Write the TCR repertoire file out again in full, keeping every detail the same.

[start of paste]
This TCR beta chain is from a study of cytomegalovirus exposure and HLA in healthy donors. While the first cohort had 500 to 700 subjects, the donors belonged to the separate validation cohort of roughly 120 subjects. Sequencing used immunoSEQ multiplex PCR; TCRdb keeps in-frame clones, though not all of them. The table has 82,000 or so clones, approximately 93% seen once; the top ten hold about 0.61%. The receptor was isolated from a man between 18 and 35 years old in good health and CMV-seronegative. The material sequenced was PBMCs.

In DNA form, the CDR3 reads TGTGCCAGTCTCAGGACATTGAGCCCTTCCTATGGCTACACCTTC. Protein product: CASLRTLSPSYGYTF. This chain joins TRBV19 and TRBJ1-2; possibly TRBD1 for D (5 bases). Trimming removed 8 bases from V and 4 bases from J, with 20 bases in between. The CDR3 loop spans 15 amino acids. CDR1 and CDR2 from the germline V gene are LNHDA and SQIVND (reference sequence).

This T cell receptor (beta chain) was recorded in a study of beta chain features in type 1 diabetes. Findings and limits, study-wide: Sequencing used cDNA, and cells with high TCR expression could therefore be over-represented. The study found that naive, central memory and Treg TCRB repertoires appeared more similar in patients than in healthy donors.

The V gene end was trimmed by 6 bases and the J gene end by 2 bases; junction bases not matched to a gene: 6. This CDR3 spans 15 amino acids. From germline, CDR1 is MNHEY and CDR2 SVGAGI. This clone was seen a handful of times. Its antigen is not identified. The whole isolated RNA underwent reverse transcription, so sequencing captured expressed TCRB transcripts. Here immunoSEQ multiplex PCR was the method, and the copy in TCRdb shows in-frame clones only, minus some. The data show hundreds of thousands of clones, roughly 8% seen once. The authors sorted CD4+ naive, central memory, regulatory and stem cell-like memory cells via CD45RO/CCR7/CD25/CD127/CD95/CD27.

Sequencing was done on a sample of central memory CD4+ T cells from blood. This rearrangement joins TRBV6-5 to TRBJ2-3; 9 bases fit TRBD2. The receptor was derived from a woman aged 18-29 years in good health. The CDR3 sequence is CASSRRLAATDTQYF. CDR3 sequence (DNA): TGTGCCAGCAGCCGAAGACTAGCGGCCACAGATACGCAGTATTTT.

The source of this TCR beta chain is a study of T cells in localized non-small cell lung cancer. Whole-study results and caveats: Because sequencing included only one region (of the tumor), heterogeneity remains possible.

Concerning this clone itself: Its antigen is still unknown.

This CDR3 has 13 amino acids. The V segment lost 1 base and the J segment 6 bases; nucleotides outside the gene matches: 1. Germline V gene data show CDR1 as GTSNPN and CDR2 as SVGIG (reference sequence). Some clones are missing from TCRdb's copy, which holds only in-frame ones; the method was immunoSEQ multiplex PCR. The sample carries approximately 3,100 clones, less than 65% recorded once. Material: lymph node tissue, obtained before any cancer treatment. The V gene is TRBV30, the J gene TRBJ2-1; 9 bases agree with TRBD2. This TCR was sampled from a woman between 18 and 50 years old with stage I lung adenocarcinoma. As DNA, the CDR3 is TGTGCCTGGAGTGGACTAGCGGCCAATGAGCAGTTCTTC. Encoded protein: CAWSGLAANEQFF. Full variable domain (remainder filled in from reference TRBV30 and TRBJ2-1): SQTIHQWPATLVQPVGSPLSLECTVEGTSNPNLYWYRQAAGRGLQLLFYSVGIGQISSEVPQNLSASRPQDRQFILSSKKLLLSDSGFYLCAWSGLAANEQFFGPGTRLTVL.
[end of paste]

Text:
This TCR beta chain is from a study of cytomegalovirus exposure and HLA in healthy donors. While the first cohort had 500 to 700 subjects, the donors belonged to the separate validation cohort of roughly 120 subjects. Sequencing used immunoSEQ multiplex PCR; TCRdb keeps in-frame clones, though not all of them. The table has 82,000 or so clones, approximately 93% seen once; the top ten hold about 0.61%. The receptor was isolated from a man between 18 and 35 years old in good health and CMV-seronegative. The material sequenced was PBMCs.

In DNA form, the CDR3 reads TGTGCCAGTCTCAGGACATTGAGCCCTTCCTATGGCTACACCTTC. Protein product: CASLRTLSPSYGYTF. This chain joins TRBV19 and TRBJ1-2; possibly TRBD1 for D (5 bases). Trimming removed 8 bases from V and 4 bases from J, with 20 bases in between. The CDR3 loop spans 15 amino acids. CDR1 and CDR2 from the germline V gene are LNHDA and SQIVND (reference sequence).

This T cell receptor (beta chain) was recorded in a study of beta chain features in type 1 diabetes. Findings and limits, study-wide: Sequencing used cDNA, and cells with high TCR expression could therefore be over-represented. The study found that naive, central memory and Treg TCRB repertoires appeared more similar in patients than in healthy donors.

The V gene end was trimmed by 6 bases and the J gene end by 2 bases; junction bases not matched to a gene: 6. This CDR3 spans 15 amino acids. From germline, CDR1 is MNHEY and CDR2 SVGAGI. This clone was seen a handful of times. Its antigen is not identified. The whole isolated RNA underwent reverse transcription, so sequencing captured expressed TCRB transcripts. Here immunoSEQ multiplex PCR was the method, and the copy in TCRdb shows in-frame clones only, minus some. The data show hundreds of thousands of clones, roughly 8% seen once. The authors sorted CD4+ naive, central memory, regulatory and stem cell-like memory cells via CD45RO/CCR7/CD25/CD127/CD95/CD27.

Sequencing was done on a sample of central memory CD4+ T cells from blood. This rearrangement joins TRBV6-5 to TRBJ2-3; 9 bases fit TRBD2. The receptor was derived from a woman aged 18-29 years in good health. The CDR3 sequence is CASSRRLAATDTQYF. CDR3 sequence (DNA): TGTGCCAGCAGCCGAAGACTAGCGGCCACAGATACGCAGTATTTT.

The source of this TCR beta chain is a study of T cells in localized non-small cell lung cancer. Whole-study results and caveats: Because sequencing included only one region (of the tumor), heterogeneity remains possible.

Concerning this clone itself: Its antigen is still unknown.

This CDR3 has 13 amino acids. The V segment lost 1 base and the J segment 6 bases; nucleotides outside the gene matches: 1. Germline V gene data show CDR1 as GTSNPN and CDR2 as SVGIG (reference sequence). Some clones are missing from TCRdb's copy, which holds only in-frame ones; the method was immunoSEQ multiplex PCR. The sample carries approximately 3,100 clones, less than 65% recorded once. Material: lymph node tissue, obtained before any cancer treatment. The V gene is TRBV30, the J gene TRBJ2-1; 9 bases agree with TRBD2. This TCR was sampled from a woman between 18 and 50 years old with stage I lung adenocarcinoma. As DNA, the CDR3 is TGTGCCTGGAGTGGACTAGCGGCCAATGAGCAGTTCTTC. Encoded protein: CAWSGLAANEQFF. Full variable domain (remainder filled in from reference TRBV30 and TRBJ2-1): SQTIHQWPATLVQPVGSPLSLECTVEGTSNPNLYWYRQAAGRGLQLLFYSVGIGQISSEVPQNLSASRPQDRQFILSSKKLLLSDSGFYLCAWSGLAANEQFFGPGTRLTVL.